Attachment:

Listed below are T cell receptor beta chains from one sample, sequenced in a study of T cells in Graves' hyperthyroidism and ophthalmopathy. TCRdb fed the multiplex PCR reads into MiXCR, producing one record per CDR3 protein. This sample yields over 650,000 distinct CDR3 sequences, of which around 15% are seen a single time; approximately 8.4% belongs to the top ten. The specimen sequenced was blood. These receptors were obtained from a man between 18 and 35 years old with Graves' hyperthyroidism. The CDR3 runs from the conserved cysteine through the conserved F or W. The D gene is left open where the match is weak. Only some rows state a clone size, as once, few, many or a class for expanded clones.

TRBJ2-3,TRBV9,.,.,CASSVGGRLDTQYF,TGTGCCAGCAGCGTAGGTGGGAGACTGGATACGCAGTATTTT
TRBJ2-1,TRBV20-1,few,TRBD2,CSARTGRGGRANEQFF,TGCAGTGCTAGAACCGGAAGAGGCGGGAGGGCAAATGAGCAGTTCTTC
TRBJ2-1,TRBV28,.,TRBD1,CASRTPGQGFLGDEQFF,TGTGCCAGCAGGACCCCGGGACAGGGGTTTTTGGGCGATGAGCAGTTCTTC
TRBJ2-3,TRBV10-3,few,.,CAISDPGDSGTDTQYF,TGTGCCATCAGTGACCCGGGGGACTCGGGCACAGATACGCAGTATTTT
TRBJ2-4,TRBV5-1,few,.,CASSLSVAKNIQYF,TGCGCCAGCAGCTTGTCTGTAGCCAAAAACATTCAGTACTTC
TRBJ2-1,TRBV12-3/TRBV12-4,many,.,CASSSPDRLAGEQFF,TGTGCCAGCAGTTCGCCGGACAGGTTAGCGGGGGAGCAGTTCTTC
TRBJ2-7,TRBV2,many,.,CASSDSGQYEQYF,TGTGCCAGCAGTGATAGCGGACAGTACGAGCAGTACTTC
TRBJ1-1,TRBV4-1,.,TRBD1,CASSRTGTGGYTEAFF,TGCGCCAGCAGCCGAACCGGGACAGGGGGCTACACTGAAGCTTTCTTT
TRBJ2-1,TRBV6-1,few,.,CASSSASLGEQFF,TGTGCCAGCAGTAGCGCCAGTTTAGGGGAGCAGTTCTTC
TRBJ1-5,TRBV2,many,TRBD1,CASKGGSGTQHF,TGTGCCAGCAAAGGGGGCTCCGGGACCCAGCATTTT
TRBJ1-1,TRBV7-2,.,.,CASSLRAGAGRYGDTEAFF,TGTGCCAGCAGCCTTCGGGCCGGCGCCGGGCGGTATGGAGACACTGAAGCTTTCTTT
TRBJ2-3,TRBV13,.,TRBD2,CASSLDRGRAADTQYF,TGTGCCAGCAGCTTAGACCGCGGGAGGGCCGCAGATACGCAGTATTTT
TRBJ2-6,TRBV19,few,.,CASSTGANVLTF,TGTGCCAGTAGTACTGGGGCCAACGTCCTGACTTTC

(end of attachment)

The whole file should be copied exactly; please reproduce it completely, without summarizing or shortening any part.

Listed below are T cell receptor beta chains from one sample, sequenced in a study of T cells in Graves' hyperthyroidism and ophthalmopathy. TCRdb fed the multiplex PCR reads into MiXCR, producing one record per CDR3 protein. This sample yields over 650,000 distinct CDR3 sequences, of which around 15% are seen a single time; approximately 8.4% belongs to the top ten. The specimen sequenced was blood. These receptors were obtained from a man between 18 and 35 years old with Graves' hyperthyroidism. The CDR3 runs from the conserved cysteine through the conserved F or W. The D gene is left open where the match is weak. Only some rows state a clone size, as once, few, many or a class for expanded clones.

TRBJ2-3,TRBV9,.,.,CASSVGGRLDTQYF,TGTGCCAGCAGCGTAGGTGGGAGACTGGATACGCAGTATTTT
TRBJ2-1,TRBV20-1,few,TRBD2,CSARTGRGGRANEQFF,TGCAGTGCTAGAACCGGAAGAGGCGGGAGGGCAAATGAGCAGTTCTTC
TRBJ2-1,TRBV28,.,TRBD1,CASRTPGQGFLGDEQFF,TGTGCCAGCAGGACCCCGGGACAGGGGTTTTTGGGCGATGAGCAGTTCTTC
TRBJ2-3,TRBV10-3,few,.,CAISDPGDSGTDTQYF,TGTGCCATCAGTGACCCGGGGGACTCGGGCACAGATACGCAGTATTTT
TRBJ2-4,TRBV5-1,few,.,CASSLSVAKNIQYF,TGCGCCAGCAGCTTGTCTGTAGCCAAAAACATTCAGTACTTC
TRBJ2-1,TRBV12-3/TRBV12-4,many,.,CASSSPDRLAGEQFF,TGTGCCAGCAGTTCGCCGGACAGGTTAGCGGGGGAGCAGTTCTTC
TRBJ2-7,TRBV2,many,.,CASSDSGQYEQYF,TGTGCCAGCAGTGATAGCGGACAGTACGAGCAGTACTTC
TRBJ1-1,TRBV4-1,.,TRBD1,CASSRTGTGGYTEAFF,TGCGCCAGCAGCCGAACCGGGACAGGGGGCTACACTGAAGCTTTCTTT
TRBJ2-1,TRBV6-1,few,.,CASSSASLGEQFF,TGTGCCAGCAGTAGCGCCAGTTTAGGGGAGCAGTTCTTC
TRBJ1-5,TRBV2,many,TRBD1,CASKGGSGTQHF,TGTGCCAGCAAAGGGGGCTCCGGGACCCAGCATTTT
TRBJ1-1,TRBV7-2,.,.,CASSLRAGAGRYGDTEAFF,TGTGCCAGCAGCCTTCGGGCCGGCGCCGGGCGGTATGGAGACACTGAAGCTTTCTTT
TRBJ2-3,TRBV13,.,TRBD2,CASSLDRGRAADTQYF,TGTGCCAGCAGCTTAGACCGCGGGAGGGCCGCAGATACGCAGTATTTT
TRBJ2-6,TRBV19,few,.,CASSTGANVLTF,TGTGCCAGTAGTACTGGGGCCAACGTCCTGACTTTC